The general characteristics of the patient population are given in the Table. Fourteen hypoglycemic events (glucose levels, 40-59 mg/dL) were recorded in 12 patients (55%), 6 of whom were taking chronotrope/dromotrope (C/D)-negative agents (β-blockers [n = 5] and diltiazem [n = 1]). Eleven episodes occurred between 7 AM and 11 PM (daytime). No patient reported symptoms of hypoglycemia. Glucose and BP profiles of the 12 patients who had hypoglycemic recordings are shown in Figure 1. The median glucose value during hypoglycemia was 50 mg/dL (extreme values, 40-59 mg/dL), and the median duration of hypoglycemia was 25 minutes (extreme values, 10-120 minutes). Hypoglycemic events were followed 30 to 60 minutes later by a significant median 23% rise in systolic BP (SBP) (range, 3%-38%), from a mean (SD) of 125 (17) mm Hg to 154 (20) mm Hg (P = .003); a nonsignificant 8% rise in diastolic BP (P = .07); and no increase in heart rate (P = .30). During the control period, the median percentage variability of SBP was 3% (from −6% to 20% [P = .15] compared with the reference value). In 9 of these 12 patients (75%), the highest SBP recorded during the time a hypoglycemic event occurred (daytime or nighttime of the continuous BP recording) closely followed hypoglycemia. Individual SBP and heart rate values before and after hypoglycemic events are shown in Figure 2. The use of C/D-negative agents was associated with perfectly stable heart rate, whereas in the 6 patients free of C/D-negative agents, the heart rate tended to increase (Figure 2B) and was positively correlated with SBP elevation (P = .005). No correlation was observed between the increase in SBP and the patient's age, diabetes duration, renal function, and duration or severity of hypoglycemia. However, the ranges and duration of low glucose values were narrow.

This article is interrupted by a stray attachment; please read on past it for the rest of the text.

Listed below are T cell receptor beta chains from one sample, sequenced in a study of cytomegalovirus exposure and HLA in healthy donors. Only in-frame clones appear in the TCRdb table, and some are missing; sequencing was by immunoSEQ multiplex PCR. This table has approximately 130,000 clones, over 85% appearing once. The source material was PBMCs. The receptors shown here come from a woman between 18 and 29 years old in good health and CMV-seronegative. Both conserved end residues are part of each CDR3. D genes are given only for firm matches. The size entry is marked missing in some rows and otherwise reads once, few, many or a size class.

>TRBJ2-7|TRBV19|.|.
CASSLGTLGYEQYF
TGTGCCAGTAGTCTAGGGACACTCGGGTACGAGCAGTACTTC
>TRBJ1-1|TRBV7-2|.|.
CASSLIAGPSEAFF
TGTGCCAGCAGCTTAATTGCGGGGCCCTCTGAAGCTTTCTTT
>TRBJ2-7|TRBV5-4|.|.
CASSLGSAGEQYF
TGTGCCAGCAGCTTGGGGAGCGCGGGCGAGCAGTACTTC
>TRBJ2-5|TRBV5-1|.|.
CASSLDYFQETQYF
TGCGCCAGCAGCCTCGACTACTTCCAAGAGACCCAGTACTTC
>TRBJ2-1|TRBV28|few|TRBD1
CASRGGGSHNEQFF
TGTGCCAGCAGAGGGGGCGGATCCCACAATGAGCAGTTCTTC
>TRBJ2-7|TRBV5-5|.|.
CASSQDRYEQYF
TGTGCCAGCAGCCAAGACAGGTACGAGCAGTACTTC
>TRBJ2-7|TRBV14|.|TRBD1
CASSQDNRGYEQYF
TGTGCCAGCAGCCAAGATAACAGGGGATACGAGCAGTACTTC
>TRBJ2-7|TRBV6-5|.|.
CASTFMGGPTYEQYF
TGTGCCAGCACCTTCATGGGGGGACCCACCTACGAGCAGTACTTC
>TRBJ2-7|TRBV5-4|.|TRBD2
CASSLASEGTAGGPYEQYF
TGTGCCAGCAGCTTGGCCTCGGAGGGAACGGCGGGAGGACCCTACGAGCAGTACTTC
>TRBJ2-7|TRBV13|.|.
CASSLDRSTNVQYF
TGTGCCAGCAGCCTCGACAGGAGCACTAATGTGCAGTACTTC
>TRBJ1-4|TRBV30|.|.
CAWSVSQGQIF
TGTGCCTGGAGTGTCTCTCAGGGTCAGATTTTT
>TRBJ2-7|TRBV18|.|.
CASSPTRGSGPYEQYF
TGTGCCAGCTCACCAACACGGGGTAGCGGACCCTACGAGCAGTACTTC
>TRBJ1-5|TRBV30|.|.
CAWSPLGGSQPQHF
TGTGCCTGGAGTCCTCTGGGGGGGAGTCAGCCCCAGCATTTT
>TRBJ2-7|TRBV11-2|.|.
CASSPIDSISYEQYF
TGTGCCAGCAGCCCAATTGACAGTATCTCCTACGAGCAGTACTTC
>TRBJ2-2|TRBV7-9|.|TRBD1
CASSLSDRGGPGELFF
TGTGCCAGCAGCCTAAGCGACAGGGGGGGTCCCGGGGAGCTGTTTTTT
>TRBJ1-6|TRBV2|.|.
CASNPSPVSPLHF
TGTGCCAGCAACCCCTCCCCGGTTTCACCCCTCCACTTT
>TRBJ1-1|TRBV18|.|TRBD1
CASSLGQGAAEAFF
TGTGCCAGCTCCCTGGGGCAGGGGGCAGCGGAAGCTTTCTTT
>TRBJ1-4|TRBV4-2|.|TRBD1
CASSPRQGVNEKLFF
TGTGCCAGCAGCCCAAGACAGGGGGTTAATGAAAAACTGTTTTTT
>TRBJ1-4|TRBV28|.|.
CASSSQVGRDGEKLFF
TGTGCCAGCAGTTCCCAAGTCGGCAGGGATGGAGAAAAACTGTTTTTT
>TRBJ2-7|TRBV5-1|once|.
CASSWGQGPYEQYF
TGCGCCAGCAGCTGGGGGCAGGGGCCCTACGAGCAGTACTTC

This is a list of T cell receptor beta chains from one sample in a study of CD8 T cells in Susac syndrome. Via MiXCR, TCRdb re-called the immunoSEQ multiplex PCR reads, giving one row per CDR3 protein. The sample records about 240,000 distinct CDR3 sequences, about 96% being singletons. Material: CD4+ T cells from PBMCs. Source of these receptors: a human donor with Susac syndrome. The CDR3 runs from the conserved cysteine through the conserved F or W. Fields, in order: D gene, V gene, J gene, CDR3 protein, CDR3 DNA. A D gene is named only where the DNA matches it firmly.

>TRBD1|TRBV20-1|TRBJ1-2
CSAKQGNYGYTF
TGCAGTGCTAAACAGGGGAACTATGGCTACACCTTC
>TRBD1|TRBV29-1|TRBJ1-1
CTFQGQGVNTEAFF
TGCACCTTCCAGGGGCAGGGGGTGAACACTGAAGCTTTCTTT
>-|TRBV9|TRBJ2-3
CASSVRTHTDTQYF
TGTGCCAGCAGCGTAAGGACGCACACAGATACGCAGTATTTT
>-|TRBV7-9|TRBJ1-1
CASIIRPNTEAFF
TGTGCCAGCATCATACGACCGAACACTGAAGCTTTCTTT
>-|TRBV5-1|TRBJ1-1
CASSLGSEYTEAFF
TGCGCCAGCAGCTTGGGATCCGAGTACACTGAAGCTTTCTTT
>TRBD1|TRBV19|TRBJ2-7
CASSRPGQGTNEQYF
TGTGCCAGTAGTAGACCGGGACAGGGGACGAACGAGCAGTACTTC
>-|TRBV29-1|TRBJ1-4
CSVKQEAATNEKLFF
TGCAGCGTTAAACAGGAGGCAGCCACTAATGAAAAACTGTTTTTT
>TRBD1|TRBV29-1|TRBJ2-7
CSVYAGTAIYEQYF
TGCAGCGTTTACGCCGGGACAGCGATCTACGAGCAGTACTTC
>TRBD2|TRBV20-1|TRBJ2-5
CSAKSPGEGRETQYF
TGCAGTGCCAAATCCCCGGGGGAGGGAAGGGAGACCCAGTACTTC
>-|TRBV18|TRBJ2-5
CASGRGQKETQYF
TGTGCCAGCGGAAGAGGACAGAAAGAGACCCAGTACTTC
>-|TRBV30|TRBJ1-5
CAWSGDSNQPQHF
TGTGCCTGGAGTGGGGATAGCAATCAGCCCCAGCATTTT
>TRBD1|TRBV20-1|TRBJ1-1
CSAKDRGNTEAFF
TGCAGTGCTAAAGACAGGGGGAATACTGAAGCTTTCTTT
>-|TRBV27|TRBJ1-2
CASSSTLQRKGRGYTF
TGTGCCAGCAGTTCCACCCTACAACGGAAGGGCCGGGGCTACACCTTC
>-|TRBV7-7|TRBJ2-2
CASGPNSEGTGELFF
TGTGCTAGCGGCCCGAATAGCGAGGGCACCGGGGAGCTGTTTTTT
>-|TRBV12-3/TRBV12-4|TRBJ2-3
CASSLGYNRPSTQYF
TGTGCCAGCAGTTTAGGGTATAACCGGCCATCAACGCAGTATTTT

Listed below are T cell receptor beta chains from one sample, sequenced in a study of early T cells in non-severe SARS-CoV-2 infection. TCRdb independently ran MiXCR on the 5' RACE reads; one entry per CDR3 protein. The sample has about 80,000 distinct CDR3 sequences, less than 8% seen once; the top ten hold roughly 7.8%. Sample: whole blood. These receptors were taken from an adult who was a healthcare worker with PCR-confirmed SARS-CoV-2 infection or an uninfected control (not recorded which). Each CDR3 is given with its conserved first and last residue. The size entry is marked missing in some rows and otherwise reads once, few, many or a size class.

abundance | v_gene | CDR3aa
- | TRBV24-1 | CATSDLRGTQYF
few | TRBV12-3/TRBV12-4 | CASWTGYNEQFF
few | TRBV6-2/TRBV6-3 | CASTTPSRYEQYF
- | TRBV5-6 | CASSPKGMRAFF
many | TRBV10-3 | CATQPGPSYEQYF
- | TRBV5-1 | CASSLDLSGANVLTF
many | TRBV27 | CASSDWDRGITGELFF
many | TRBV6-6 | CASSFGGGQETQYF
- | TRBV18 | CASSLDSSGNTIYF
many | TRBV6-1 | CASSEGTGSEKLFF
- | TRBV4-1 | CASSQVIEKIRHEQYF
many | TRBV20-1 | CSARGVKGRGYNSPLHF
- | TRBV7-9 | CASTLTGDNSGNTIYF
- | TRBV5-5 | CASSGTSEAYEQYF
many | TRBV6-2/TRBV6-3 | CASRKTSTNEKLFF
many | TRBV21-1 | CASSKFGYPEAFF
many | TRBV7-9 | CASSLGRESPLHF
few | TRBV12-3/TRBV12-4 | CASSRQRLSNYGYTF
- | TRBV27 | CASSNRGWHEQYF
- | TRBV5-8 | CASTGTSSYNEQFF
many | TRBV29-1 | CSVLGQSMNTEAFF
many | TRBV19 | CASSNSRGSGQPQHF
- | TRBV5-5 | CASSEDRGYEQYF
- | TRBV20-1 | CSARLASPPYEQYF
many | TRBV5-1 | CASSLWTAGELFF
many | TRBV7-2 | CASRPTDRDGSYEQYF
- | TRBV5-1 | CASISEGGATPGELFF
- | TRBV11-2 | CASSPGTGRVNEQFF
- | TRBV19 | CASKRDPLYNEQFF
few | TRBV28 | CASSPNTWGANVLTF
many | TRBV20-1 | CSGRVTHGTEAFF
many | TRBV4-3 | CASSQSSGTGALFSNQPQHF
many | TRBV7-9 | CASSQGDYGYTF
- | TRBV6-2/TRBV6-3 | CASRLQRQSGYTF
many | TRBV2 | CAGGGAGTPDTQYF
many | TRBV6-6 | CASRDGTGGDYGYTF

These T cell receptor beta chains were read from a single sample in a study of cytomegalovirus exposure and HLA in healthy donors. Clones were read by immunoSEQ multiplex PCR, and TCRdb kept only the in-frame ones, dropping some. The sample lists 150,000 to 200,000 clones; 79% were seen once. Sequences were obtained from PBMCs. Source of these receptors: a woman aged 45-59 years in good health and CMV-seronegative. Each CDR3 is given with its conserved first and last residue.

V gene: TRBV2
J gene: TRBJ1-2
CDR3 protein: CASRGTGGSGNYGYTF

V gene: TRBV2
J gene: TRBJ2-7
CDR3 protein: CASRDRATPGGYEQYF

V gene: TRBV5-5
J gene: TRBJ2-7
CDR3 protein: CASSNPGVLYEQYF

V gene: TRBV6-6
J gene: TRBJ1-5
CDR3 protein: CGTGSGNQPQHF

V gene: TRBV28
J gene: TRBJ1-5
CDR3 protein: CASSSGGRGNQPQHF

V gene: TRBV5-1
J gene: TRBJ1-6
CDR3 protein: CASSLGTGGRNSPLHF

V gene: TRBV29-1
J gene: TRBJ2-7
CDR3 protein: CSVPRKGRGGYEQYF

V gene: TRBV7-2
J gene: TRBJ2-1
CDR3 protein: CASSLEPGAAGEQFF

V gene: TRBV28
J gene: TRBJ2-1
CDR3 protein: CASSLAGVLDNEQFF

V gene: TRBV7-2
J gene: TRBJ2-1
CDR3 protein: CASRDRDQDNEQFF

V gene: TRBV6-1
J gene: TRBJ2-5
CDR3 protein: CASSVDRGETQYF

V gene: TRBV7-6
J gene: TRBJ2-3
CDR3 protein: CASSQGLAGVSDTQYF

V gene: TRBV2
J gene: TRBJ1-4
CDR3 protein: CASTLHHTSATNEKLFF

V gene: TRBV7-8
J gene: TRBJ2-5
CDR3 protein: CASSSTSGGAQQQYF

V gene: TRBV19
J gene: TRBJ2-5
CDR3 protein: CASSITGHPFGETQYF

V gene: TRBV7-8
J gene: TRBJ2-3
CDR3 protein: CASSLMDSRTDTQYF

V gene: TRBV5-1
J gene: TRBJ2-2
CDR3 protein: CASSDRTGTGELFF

The existence of a link between tight blood glucose control and BP elevation in patients with type 1 diabetes has been a matter of debate. Using 24-hour ambulatory BP measurement, Azar and Birbari5 found elevated nocturnal BP in 18 type 1 diabetic patients with a mean hemoglobin A1c (HbA1c) value of 8.1% compared with 18 type 1 diabetic patients with a mean HbA1c value of 11.0%. The study results were attributed to a relative state of nocturnal hypoglycemia due to more intensive insulin therapy in the well-controlled diabetic group, with secondary increased catecholamine levels.5 Conversely, Poulsen et al6 found similar ambulatory BP measurement values among 128 type 1 diabetic patients stratified into quartiles according to mean HbA1c values (from 7.0% to 9.7%) and concluded that tight glucose control is not associated with deleterious effect on BP in these patients. However, none of these studies was designed to assess the direct relationship between hypoglycemia and hemodynamic changes, since the occurrence of hypoglycemic events was not documented at all.